By Ambar Warrick
UK shares closed at three-month highs on Wednesday as better-than-expected data from the world's two largest economies pointed to an ongoing economic recovery from the coronavirus.
The blue-chip FTSE 100 and the mid-cap FTSE 250 both added about 2.6% as readings showed business activity in the United States and China beginning to recover from the worst readings of the COVID-19 pandemic.
The data fed optimism over the UK economy grinding back into gear, as the government scales back virus-related lockdown measures.
"The economy's slowly coming back into production. It seems like we may have a much quicker recovery than what was anticipated before," said Michael Baker, analyst at ETX Capital.
"We're breaking key levels, and we're still a little bit further and farther off from where we were, pre-pandemic. There's aggressive buying on the high."
For a graphic on British Bluechips and the Coronavirus:
UK stock markets have rebounded sharply from March's coronavirus-driven crash, with optimism about easing stay-at-home orders and more global stimulus offsetting concerns about U.S.-China tensions and growing civil unrest in the United States.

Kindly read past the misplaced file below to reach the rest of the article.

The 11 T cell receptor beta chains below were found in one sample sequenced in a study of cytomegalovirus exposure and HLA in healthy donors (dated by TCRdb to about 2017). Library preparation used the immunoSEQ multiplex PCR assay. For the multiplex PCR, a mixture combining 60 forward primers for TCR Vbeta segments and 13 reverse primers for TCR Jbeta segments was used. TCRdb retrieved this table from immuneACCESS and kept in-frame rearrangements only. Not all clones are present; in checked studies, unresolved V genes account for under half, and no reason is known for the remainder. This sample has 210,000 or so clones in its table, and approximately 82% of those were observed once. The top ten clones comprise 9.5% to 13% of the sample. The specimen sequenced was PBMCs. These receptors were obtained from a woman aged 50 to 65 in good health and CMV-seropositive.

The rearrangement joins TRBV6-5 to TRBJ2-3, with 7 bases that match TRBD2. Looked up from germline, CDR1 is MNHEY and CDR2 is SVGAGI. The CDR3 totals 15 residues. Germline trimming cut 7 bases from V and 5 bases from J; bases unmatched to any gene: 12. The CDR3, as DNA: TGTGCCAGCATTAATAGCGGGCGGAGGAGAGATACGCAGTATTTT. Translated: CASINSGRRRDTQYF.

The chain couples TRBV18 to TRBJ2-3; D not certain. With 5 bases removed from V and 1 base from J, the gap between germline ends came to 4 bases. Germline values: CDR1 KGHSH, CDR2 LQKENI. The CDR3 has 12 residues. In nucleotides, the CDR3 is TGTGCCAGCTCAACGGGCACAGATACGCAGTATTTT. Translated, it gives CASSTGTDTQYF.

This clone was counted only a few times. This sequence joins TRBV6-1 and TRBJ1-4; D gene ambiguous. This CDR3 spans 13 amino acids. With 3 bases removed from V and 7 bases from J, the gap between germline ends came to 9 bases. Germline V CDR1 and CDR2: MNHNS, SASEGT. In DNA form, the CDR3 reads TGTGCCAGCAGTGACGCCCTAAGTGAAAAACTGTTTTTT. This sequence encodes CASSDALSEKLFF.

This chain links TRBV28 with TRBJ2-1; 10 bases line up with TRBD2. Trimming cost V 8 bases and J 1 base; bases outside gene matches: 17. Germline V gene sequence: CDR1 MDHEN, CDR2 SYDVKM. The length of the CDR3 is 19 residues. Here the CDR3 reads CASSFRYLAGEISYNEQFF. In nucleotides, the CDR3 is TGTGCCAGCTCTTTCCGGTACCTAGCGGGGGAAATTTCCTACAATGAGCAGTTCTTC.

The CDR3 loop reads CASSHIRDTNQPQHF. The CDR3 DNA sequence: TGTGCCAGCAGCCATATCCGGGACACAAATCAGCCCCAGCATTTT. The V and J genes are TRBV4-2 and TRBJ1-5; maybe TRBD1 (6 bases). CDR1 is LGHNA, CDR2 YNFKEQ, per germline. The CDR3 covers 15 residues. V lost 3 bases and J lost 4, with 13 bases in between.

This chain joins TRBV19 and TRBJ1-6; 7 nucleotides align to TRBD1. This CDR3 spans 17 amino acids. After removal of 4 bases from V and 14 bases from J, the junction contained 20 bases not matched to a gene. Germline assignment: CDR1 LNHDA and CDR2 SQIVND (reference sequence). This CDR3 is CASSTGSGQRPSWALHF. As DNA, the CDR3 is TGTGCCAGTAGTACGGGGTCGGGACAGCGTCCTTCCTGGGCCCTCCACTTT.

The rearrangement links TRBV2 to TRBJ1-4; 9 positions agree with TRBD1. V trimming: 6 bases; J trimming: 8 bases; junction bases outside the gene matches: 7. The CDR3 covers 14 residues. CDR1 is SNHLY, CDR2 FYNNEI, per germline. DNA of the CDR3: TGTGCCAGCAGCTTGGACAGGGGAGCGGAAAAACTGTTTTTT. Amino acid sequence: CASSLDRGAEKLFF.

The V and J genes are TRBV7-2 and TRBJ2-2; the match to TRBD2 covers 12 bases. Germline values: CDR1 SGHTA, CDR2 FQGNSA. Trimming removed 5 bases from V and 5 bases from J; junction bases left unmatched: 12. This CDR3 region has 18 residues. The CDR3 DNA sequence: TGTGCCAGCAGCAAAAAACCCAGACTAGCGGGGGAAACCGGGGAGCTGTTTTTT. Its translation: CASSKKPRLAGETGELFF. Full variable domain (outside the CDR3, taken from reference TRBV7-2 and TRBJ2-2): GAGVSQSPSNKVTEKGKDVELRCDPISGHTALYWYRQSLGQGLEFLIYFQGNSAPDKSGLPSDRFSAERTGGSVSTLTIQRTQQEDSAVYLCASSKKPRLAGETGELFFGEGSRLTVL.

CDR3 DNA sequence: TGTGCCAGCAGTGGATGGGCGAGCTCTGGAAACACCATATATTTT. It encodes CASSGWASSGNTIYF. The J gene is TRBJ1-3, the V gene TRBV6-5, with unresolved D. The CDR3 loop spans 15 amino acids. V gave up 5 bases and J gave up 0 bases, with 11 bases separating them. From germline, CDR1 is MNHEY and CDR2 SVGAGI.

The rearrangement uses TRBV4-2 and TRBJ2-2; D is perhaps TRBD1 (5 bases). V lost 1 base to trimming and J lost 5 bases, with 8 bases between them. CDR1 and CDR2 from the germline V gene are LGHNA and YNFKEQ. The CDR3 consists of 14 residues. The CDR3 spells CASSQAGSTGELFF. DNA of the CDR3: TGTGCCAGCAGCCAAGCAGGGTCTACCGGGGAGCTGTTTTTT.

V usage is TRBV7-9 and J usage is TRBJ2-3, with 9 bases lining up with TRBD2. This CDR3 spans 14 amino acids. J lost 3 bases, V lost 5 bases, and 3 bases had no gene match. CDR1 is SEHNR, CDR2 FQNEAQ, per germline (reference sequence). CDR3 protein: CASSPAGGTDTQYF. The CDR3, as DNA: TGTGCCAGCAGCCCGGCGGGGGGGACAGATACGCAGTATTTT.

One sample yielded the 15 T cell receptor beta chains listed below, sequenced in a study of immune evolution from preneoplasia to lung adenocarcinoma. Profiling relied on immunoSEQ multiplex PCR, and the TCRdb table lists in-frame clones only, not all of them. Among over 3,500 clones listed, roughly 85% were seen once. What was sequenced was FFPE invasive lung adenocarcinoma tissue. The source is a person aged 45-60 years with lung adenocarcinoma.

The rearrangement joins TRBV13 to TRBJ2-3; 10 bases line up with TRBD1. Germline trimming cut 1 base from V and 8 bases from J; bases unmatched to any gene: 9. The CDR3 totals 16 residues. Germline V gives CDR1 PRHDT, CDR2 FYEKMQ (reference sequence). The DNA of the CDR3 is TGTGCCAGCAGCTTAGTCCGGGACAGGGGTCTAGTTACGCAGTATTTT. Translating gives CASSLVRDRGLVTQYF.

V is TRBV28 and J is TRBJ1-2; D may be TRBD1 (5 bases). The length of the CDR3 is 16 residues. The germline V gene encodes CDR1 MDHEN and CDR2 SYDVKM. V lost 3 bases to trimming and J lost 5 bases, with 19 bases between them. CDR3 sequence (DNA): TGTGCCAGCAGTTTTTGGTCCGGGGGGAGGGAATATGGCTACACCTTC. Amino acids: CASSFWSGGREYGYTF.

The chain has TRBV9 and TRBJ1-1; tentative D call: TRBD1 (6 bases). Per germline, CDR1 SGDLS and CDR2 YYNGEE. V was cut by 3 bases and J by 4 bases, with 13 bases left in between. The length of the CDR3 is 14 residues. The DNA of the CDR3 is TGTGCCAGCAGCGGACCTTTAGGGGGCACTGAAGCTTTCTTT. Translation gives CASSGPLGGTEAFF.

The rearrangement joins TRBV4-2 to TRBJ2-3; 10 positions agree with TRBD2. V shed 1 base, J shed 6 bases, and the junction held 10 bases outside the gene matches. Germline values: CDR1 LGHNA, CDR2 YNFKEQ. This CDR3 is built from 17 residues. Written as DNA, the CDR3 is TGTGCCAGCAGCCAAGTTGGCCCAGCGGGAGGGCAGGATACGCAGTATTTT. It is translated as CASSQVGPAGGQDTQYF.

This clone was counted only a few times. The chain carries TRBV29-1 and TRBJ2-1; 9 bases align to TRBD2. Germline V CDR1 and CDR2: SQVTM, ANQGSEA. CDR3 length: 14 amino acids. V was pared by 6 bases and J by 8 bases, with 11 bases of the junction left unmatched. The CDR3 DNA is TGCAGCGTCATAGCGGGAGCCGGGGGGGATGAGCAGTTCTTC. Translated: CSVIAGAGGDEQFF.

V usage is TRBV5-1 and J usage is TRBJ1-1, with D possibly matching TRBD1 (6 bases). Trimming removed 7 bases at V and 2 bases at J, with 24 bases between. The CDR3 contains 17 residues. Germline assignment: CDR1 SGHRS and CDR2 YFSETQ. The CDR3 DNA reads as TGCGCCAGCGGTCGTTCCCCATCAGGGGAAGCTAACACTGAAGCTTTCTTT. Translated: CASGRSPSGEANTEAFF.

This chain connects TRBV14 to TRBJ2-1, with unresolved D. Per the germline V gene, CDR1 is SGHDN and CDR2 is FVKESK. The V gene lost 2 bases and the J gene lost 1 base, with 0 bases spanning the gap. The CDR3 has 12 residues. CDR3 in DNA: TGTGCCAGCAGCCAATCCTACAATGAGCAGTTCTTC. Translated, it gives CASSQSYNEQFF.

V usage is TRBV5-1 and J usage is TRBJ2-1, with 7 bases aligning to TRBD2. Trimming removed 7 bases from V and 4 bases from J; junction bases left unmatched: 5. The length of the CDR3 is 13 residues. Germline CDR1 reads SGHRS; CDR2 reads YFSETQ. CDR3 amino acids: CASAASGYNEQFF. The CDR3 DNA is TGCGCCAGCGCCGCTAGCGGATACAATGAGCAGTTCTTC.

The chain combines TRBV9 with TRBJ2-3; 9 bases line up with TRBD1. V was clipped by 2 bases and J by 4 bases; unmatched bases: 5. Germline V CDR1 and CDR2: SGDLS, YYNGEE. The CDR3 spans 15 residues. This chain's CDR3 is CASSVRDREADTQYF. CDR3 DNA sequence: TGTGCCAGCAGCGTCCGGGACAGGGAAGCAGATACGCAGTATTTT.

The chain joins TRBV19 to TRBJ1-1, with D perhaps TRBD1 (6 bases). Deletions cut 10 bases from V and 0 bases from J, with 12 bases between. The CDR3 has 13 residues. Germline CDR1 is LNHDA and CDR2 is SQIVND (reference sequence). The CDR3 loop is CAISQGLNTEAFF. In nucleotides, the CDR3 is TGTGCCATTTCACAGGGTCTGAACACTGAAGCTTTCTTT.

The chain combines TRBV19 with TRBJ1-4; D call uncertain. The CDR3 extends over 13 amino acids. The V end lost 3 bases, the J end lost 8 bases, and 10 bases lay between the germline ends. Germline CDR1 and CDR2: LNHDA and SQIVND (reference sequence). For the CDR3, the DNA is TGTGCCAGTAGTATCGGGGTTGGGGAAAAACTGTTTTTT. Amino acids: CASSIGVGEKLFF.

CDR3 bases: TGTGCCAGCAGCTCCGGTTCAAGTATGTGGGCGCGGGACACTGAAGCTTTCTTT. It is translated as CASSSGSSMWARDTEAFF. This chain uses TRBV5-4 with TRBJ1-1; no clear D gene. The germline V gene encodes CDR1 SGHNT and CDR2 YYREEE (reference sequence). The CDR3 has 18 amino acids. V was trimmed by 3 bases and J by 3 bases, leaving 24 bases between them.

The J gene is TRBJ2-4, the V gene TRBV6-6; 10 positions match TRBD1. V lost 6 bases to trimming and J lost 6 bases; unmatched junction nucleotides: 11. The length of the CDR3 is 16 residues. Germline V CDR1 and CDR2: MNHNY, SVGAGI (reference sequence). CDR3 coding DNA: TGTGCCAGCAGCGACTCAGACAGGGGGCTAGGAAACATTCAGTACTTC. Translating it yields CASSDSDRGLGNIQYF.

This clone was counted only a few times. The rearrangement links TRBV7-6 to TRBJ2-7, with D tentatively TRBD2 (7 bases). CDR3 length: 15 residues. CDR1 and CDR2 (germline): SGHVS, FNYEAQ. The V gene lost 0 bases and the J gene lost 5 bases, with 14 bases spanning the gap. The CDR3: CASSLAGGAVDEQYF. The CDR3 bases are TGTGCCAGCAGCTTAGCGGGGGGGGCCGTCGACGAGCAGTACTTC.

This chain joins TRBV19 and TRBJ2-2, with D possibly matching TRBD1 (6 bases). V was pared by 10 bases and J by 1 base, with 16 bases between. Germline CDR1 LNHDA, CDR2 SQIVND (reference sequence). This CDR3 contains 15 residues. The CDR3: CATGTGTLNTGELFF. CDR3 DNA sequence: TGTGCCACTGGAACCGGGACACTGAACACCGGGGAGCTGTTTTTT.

The FTSE 100 is now about 17% below its January record high, with battered autos <.FTNMX3350>, real estate <.FTUB8600> and travel stocks <.FTNMX5750> driving the rebound since April.
HSBC was the biggest boost to the blue chip index on Wednesday, rising more than 4% after the bank's top executive signed a petition backing China's imposition of a national security law on Hong Kong.
Oil and gas heavyweights Royal Dutch Shell and BP rose as hopes for recovering demand and likely OPEC production cuts boosted crude prices. [O/R]
TUI Group, Europe's biggest travel company, jumped 8.5% on a deal struck with U.S.-based Boeing for compensation and slower delivery of the 737 MAX aircraft.
Defence contractor Chemring Group soared 26%, its best day in nearly eight years, as it maintained its annual targets and raised dividends after winning new orders from the United States despite the coronavirus crisis.
(Reporting by Sagarika Jaisinghani and Shashank Nayar in Bengaluru; Editing by Arun Koyyur; Editing by Kirsten Donovan)